Burmese kyat (K)
Budget: Less than US$50
- Hostel or guesthouse: US$10–40
- Local restaurant or street-stall meal: US$2–6
- One day's bicycle hire: US$1–2
- Double room in midrange hotel: US$40–150
- Two-course meal in midrange restaurant: US$5–15
- Trekking Kalaw to Inle Lake: US$20–35 per person per day
- Boat to Bagan: US$42
Top end: More than US$200
- Double room in top-end hotel: US$150–500
- Meal in top-end restaurant: US$25–45
- Driver and guide: US$80–100 per day
- Fine lacquerware bowl: US$200
Haggling is accepted in markets, antique and curio shops, and in taxis. Don't push it, and remember that the extra K1000 will be worth more to the vendor than you. The exceptions to this are the most popular tourist markets in Yangon, where traders may offer a starting price much higher than the item's value. At specialist markets traders will start with a price around 10 times the item's value.
Cash mainly. ATMs accepting international cards are now widely available in cities, towns and tourist areas. Bring pristine US bills for exchange.
There are hundreds of ATMs across the country. There is a withdrawal fee of K6500 and a withdrawal limit of K300,000 per transaction.
Don't rely solely on ATMs, especially in more off-the-beaten-track towns: the machines don't always work. Also make sure you keep records of ATM transactions in case of any problems.
The most useful of the local banks (open 9.30am to 3pm Monday to Friday) are CB and KBZ, both of which issue and accept MasterCard and Visa cards and have ATMs in which you can use overseas-issued cards for a K6500 charge per transaction.
Do not change money with people on the street.
Bring New Bills
Although banks, money changers, hotels and shops are more relaxed about accepting crumpled US dollar bills than they once were, it is still recommended to bring pristine 'new' bills – bills issued in 2006 or later that have colour and are in perfect condition: no folds, stamps, stains, writing marks or tears.
Bills damaged in any way will attract lower rates of exchange or may be rejected. You will get the best exchange rates from US$100 bills, but it's also a good idea to bring some small dollar bills – ones, fives and 10s.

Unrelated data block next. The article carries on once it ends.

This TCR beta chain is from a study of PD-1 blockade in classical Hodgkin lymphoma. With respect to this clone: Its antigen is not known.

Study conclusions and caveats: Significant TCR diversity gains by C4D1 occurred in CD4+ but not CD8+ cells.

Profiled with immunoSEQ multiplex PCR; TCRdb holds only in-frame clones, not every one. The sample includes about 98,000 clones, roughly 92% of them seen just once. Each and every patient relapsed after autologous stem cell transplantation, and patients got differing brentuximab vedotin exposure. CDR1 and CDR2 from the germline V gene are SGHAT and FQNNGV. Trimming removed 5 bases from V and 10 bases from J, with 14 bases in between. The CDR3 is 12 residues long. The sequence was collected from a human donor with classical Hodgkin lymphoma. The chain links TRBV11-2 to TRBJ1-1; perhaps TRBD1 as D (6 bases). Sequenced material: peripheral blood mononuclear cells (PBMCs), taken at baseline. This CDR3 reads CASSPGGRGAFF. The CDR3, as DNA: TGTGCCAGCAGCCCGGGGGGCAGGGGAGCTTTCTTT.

In Yangon and other major tourist spots you'll increasingly find credit cards accepted by top-end hotels and restaurants and some shops.
Myanmar remains a predominantly cash economy. The national currency, the kyat (pronounced 'chat'), is divided into the following banknotes: K50, K100, K200, K500, K1000, K5000 and K10,000.
The US dollar is less of an alternative currency than it once was, but many guesthouses and hotels still quote prices and accept payment in the greenback. Prices in reviews alternate between kyat (K) and US dollars (US$), depending on the currency in which prices are quoted at the place itself.
Most everyday items, such as meals, bus tickets, trishaw or taxi rides, or bottles of water or beer, need to be paid for with kyat.
When paying in US dollars, check the exchange rate being used and your change carefully. Locals tend to unload slightly torn bills that work fine in New York but are likely to be worthless for the rest of your trip in Myanmar.
Donations & Bribes
Have some small notes (K50, K100, K200) ready when visiting a religious temple or monastery, as a donation may be requested and you may wish to leave one even if it's not.
The government has vowed to fight corruption, but it's a fact that bribes remain an ingrained feature of large sections of Myanmar's economy. A small amount of 'tea money' can expedite certain services – use sense and discretion if you find yourself in such a situation.
The US dollar is the only foreign currency that’s readily exchanged and/or accepted as payment for goods and services.
For current exchange rates, see www.xe.com.
You'll find official bank and private licensed exchange booths at places such as Yangon and Mandalay international airports, Bogyoke Aung San Market and Shwedagon Paya in Yangon.
Never hand over your money until you've received the kyat and counted them. Honest money changers will expect you to do this. Considering that K10,000 is the highest denomination, you'll get a lot of notes. Money changers give ready-made, rubber-banded stacks of a hundred K1000 bills. It's a good idea to check each note individually. Often you'll find one or two (or more) with a cut corner or taped tears, neither of which anyone will accept.
Some travellers do the bulk of their exchanging in Yangon, then carry the stacks of kyat around the country. Considering the relative safety from theft, it's not a bad idea, but you can exchange money elsewhere and with so many ATMs around now, it's not necessary.
Tipping is not customary in Myanmar, though little extra 'presents' are sometimes expected (even if they're not asked for) in exchange for a service.
- Airport If someone helps you with your bags, a small tip is welcomed.
- Restaurants As wages are low, it's a good idea to leave change for waiters.
- Temples A small donation is appreciated if a caretaker is required to unlock a temple.